Everybody's Born an Artist

By Moore, Lawri Lala | UN Chronicle, Winter 2000 | Go to article overview

Everybody's Born an Artist


Moore, Lawri Lala, UN Chronicle


The World of United Nations Peoples

"How did you get your hair to do that?" A lady at the guest sign-in table stared at the top of my bead. Zoda, a dark-haired native of Tajikistan, also looked.

"It's a twisted braid", I offered. But I understood their curiosity. The texture and design of Afro-hair allows it to literally stand on end and defy gravity.

Many of the subjects in painter Faridun Negmat-Zoda's artwork do just that. Women, horses and even corncobs levitate. Such pieces in "Art is Alive," the exhibition of Tajik art in the UN south lobby in November 2000, glorify the spiritual aspects of our world.

The Dream fascinated me. It reveals a mysterious event that occurs in the purple-walled bedroom of a young woman. Flowers sit in a bedside vase. With drawn-back covers and fluffed pillows, the bed looks inviting. Yet, the woman in a white nightgown, surrounded by a gold aura, floats in a sleeping position several feet above her bed. Where does the soul go when we sleep?

In Spring Eternal, a smiling mother with cascading brown hair walks on air. Birds flutter about her floral-print dress as she carries her small child. Two pelicans dance on the grass below. Bright-coloured houses, rolling hills of green, blue lakes and flowers in bloom add to the painting's fertile imagery. Even by day our nature soars.

A lazy afternoon farm scene, Other Side of the Fence, depicts two horses--one brown, one white--standing face to face. They hover above the corner of a white-fenced pasture. Their necks entwine. The farmer domesticated their bodies, but not their essence.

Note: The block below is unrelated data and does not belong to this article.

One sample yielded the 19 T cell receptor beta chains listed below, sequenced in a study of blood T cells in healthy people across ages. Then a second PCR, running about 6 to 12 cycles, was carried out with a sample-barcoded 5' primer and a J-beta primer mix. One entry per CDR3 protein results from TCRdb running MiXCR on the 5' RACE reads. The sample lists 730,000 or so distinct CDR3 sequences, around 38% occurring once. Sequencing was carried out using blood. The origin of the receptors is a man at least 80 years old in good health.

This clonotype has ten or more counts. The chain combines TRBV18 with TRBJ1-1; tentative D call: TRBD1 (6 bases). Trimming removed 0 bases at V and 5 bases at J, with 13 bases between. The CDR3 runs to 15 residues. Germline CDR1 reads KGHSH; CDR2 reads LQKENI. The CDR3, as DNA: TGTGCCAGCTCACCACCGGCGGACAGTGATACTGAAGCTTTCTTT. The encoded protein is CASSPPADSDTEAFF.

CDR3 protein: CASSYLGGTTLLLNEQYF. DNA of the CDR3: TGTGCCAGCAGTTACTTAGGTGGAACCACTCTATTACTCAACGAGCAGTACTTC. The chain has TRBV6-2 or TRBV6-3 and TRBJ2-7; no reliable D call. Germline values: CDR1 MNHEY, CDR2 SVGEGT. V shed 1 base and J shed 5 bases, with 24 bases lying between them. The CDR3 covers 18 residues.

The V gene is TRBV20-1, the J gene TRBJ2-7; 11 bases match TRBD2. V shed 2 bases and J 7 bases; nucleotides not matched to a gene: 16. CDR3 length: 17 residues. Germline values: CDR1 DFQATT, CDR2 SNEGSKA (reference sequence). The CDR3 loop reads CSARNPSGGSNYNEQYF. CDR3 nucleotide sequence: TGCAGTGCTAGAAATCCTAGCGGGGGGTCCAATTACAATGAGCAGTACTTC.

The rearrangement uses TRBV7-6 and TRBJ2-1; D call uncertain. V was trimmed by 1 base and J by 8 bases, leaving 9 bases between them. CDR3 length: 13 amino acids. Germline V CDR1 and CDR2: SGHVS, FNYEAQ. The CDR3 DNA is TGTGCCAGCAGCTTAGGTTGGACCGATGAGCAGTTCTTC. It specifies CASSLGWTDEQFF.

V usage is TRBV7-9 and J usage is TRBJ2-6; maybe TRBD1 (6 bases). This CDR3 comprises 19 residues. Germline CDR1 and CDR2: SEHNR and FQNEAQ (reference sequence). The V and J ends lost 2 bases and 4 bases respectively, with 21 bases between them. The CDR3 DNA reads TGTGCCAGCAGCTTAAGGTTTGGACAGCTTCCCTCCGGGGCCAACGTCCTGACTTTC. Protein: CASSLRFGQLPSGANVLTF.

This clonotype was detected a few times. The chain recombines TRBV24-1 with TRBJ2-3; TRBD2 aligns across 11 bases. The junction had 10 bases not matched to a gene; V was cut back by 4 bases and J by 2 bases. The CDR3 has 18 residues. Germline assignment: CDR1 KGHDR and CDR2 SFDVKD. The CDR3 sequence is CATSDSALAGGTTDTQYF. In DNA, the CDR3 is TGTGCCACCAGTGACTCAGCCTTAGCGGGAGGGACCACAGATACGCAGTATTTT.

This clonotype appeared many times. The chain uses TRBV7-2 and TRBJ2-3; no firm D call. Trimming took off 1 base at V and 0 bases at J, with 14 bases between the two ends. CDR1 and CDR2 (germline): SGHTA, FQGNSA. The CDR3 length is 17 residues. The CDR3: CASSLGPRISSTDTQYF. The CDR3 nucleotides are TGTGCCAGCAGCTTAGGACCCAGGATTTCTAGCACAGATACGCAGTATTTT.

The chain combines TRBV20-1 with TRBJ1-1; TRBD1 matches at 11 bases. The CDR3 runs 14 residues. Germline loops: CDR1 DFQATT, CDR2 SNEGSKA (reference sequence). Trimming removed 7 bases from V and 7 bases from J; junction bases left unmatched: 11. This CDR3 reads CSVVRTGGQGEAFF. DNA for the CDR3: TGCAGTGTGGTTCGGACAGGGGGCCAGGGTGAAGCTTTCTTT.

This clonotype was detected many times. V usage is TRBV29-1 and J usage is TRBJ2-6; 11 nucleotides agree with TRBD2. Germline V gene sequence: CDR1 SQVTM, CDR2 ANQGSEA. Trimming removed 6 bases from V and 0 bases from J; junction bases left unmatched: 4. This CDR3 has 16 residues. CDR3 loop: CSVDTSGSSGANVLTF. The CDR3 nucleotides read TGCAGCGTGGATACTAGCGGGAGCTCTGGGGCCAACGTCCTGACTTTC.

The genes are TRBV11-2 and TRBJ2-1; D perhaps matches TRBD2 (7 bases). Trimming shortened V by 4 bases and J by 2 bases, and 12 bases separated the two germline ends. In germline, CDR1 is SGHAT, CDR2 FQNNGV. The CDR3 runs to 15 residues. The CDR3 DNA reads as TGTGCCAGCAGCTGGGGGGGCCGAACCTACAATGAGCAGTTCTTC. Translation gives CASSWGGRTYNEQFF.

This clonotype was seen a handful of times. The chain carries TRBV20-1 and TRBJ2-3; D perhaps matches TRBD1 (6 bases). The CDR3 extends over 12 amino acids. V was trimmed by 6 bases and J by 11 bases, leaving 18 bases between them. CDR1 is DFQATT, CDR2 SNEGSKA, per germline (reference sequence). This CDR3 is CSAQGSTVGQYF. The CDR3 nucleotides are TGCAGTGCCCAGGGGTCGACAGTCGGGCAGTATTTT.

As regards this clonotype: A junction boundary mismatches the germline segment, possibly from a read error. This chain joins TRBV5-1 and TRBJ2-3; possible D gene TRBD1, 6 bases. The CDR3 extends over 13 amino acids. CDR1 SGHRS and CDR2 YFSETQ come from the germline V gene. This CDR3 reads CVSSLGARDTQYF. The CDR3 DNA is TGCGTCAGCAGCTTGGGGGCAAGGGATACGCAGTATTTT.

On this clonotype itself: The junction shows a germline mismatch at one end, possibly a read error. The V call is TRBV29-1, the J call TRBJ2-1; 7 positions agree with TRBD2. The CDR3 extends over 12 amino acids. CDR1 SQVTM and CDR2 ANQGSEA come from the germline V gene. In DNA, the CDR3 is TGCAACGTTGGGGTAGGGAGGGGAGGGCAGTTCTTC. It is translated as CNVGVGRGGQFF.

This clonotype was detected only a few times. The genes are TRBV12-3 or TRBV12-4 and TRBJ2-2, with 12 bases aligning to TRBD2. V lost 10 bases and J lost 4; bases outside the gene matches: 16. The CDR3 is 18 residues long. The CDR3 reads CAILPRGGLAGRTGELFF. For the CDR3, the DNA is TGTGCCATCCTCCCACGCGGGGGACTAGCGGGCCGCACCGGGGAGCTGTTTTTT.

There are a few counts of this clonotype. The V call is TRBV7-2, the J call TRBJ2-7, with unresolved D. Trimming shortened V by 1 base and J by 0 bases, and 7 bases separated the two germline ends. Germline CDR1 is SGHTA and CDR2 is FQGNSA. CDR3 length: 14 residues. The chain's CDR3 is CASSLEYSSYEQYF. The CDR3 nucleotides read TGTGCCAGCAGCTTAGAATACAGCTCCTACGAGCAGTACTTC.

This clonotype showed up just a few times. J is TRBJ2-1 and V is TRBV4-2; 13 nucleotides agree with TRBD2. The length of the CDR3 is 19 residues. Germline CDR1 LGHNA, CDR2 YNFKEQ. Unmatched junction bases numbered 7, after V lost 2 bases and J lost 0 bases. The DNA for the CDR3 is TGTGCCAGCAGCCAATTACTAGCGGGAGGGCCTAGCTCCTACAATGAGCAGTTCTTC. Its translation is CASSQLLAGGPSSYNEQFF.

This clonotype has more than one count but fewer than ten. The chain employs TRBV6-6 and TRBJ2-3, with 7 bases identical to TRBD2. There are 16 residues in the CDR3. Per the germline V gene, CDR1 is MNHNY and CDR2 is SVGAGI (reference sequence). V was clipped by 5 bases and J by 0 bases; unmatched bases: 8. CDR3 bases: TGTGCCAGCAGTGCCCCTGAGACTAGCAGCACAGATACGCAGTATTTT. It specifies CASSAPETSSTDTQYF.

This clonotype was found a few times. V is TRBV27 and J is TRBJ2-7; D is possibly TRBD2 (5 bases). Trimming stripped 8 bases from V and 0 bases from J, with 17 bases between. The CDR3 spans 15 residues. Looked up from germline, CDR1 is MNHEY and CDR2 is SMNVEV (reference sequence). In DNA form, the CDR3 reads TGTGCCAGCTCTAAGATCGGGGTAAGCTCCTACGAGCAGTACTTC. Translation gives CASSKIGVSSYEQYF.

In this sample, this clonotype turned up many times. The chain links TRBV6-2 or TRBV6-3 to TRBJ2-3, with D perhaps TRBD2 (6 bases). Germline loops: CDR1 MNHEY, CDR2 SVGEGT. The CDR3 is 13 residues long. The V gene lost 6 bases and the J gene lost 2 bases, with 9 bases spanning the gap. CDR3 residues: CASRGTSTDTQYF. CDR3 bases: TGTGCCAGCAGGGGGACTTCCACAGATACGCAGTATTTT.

"These are spiritual to me." I pointed to the floating portrayals. "Yes, I agree." Zoda smiled. "It's love."

Zoda's art captures the beauty of horizons, desert plains, birds and flowers, as well as the moods of the sky. Purple nights and cloudless blue days appear in his work. In Heat, yellow pigment tints the sky, roads and dwellings, such that nothing escapes the sun's wrath.

"Birds of a feather ..." dye their hair in Tribal County. Exotic birds in fuchsia, kelly green and gold roost on the heads of three young people. One girl wears her fuchsia hair cut short, while the other with kelly green hair keeps hers long and straight. The boy sports a gold mohawk. Faded teepee-like structures form a village behind them.

"These are their favourite birds", Zoda explained. "Each one has a name. They want to look like them. They're free."

Zoda's favourite, Bird in Hand (see photo), features a red room with a canary standing on a canopy bed enclosed with gold bars. He confided that the proverbial Don Quixote quote, "a bird in the hand is worth two in the bush", inspired the oil painting.

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